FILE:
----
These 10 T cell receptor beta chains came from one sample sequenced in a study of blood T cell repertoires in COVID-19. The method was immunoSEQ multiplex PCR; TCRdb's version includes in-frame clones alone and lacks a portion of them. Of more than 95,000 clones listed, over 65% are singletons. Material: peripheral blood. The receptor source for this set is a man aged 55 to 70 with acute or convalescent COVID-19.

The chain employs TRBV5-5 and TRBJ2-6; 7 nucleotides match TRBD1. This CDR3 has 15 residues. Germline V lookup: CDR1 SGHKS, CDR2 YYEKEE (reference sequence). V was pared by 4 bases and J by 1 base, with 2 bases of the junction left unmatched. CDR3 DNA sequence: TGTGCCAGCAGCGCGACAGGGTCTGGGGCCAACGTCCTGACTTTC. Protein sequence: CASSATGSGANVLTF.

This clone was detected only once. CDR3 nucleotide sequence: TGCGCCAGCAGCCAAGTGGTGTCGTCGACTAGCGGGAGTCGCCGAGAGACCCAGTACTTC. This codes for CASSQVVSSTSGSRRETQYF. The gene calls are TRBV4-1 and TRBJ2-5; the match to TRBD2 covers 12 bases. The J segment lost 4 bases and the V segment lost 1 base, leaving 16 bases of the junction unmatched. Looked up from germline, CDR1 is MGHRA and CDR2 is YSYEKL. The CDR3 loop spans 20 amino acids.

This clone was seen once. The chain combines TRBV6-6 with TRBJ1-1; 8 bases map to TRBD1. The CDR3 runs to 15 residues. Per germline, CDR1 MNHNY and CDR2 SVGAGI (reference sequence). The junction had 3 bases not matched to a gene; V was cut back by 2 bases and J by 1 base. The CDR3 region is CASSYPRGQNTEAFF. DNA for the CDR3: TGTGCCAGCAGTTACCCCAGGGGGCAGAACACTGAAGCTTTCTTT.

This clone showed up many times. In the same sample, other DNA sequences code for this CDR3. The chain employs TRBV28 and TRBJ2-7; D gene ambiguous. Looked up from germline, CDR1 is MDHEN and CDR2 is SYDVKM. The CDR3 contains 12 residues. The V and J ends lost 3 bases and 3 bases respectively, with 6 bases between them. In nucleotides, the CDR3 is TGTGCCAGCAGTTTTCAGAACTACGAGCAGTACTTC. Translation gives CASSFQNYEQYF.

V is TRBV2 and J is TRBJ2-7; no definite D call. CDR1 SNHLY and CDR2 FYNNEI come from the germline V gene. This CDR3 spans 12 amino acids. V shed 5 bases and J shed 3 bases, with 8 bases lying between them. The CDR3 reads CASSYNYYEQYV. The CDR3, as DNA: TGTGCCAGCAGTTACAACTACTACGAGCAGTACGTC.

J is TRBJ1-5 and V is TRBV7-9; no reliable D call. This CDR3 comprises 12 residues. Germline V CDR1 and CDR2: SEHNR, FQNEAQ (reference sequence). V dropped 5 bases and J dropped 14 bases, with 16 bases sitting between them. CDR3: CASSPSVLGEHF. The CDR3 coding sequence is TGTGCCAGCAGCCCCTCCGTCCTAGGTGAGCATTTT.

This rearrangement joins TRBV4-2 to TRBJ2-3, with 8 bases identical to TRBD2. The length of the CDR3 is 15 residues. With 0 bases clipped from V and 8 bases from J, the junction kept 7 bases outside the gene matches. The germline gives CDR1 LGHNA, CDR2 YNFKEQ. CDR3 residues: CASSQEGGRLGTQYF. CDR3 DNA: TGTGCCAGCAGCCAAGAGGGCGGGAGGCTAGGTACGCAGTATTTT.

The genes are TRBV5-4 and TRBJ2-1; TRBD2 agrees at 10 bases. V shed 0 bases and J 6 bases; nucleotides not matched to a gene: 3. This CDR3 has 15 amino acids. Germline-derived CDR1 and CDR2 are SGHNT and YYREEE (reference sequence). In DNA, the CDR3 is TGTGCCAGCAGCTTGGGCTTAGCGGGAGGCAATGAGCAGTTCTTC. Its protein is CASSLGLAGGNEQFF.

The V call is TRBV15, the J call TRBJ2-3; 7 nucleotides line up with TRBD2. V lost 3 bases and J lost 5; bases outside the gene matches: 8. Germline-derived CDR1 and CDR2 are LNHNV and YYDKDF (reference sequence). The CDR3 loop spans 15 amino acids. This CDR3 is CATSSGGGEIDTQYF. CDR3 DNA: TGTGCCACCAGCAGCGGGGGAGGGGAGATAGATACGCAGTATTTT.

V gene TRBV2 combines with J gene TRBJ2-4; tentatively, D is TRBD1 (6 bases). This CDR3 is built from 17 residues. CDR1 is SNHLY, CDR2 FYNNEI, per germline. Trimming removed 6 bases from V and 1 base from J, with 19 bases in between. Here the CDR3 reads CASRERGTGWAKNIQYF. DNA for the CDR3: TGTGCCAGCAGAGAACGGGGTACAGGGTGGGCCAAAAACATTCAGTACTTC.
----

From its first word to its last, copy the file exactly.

These 10 T cell receptor beta chains came from one sample sequenced in a study of blood T cell repertoires in COVID-19. The method was immunoSEQ multiplex PCR; TCRdb's version includes in-frame clones alone and lacks a portion of them. Of more than 95,000 clones listed, over 65% are singletons. Material: peripheral blood. The receptor source for this set is a man aged 55 to 70 with acute or convalescent COVID-19.

The chain employs TRBV5-5 and TRBJ2-6; 7 nucleotides match TRBD1. This CDR3 has 15 residues. Germline V lookup: CDR1 SGHKS, CDR2 YYEKEE (reference sequence). V was pared by 4 bases and J by 1 base, with 2 bases of the junction left unmatched. CDR3 DNA sequence: TGTGCCAGCAGCGCGACAGGGTCTGGGGCCAACGTCCTGACTTTC. Protein sequence: CASSATGSGANVLTF.

This clone was detected only once. CDR3 nucleotide sequence: TGCGCCAGCAGCCAAGTGGTGTCGTCGACTAGCGGGAGTCGCCGAGAGACCCAGTACTTC. This codes for CASSQVVSSTSGSRRETQYF. The gene calls are TRBV4-1 and TRBJ2-5; the match to TRBD2 covers 12 bases. The J segment lost 4 bases and the V segment lost 1 base, leaving 16 bases of the junction unmatched. Looked up from germline, CDR1 is MGHRA and CDR2 is YSYEKL. The CDR3 loop spans 20 amino acids.

This clone was seen once. The chain combines TRBV6-6 with TRBJ1-1; 8 bases map to TRBD1. The CDR3 runs to 15 residues. Per germline, CDR1 MNHNY and CDR2 SVGAGI (reference sequence). The junction had 3 bases not matched to a gene; V was cut back by 2 bases and J by 1 base. The CDR3 region is CASSYPRGQNTEAFF. DNA for the CDR3: TGTGCCAGCAGTTACCCCAGGGGGCAGAACACTGAAGCTTTCTTT.

This clone showed up many times. In the same sample, other DNA sequences code for this CDR3. The chain employs TRBV28 and TRBJ2-7; D gene ambiguous. Looked up from germline, CDR1 is MDHEN and CDR2 is SYDVKM. The CDR3 contains 12 residues. The V and J ends lost 3 bases and 3 bases respectively, with 6 bases between them. In nucleotides, the CDR3 is TGTGCCAGCAGTTTTCAGAACTACGAGCAGTACTTC. Translation gives CASSFQNYEQYF.

V is TRBV2 and J is TRBJ2-7; no definite D call. CDR1 SNHLY and CDR2 FYNNEI come from the germline V gene. This CDR3 spans 12 amino acids. V shed 5 bases and J shed 3 bases, with 8 bases lying between them. The CDR3 reads CASSYNYYEQYV. The CDR3, as DNA: TGTGCCAGCAGTTACAACTACTACGAGCAGTACGTC.

J is TRBJ1-5 and V is TRBV7-9; no reliable D call. This CDR3 comprises 12 residues. Germline V CDR1 and CDR2: SEHNR, FQNEAQ (reference sequence). V dropped 5 bases and J dropped 14 bases, with 16 bases sitting between them. CDR3: CASSPSVLGEHF. The CDR3 coding sequence is TGTGCCAGCAGCCCCTCCGTCCTAGGTGAGCATTTT.

This rearrangement joins TRBV4-2 to TRBJ2-3, with 8 bases identical to TRBD2. The length of the CDR3 is 15 residues. With 0 bases clipped from V and 8 bases from J, the junction kept 7 bases outside the gene matches. The germline gives CDR1 LGHNA, CDR2 YNFKEQ. CDR3 residues: CASSQEGGRLGTQYF. CDR3 DNA: TGTGCCAGCAGCCAAGAGGGCGGGAGGCTAGGTACGCAGTATTTT.

The genes are TRBV5-4 and TRBJ2-1; TRBD2 agrees at 10 bases. V shed 0 bases and J 6 bases; nucleotides not matched to a gene: 3. This CDR3 has 15 amino acids. Germline-derived CDR1 and CDR2 are SGHNT and YYREEE (reference sequence). In DNA, the CDR3 is TGTGCCAGCAGCTTGGGCTTAGCGGGAGGCAATGAGCAGTTCTTC. Its protein is CASSLGLAGGNEQFF.

The V call is TRBV15, the J call TRBJ2-3; 7 nucleotides line up with TRBD2. V lost 3 bases and J lost 5; bases outside the gene matches: 8. Germline-derived CDR1 and CDR2 are LNHNV and YYDKDF (reference sequence). The CDR3 loop spans 15 amino acids. This CDR3 is CATSSGGGEIDTQYF. CDR3 DNA: TGTGCCACCAGCAGCGGGGGAGGGGAGATAGATACGCAGTATTTT.

V gene TRBV2 combines with J gene TRBJ2-4; tentatively, D is TRBD1 (6 bases). This CDR3 is built from 17 residues. CDR1 is SNHLY, CDR2 FYNNEI, per germline. Trimming removed 6 bases from V and 1 base from J, with 19 bases in between. Here the CDR3 reads CASRERGTGWAKNIQYF. DNA for the CDR3: TGTGCCAGCAGAGAACGGGGTACAGGGTGGGCCAAAAACATTCAGTACTTC.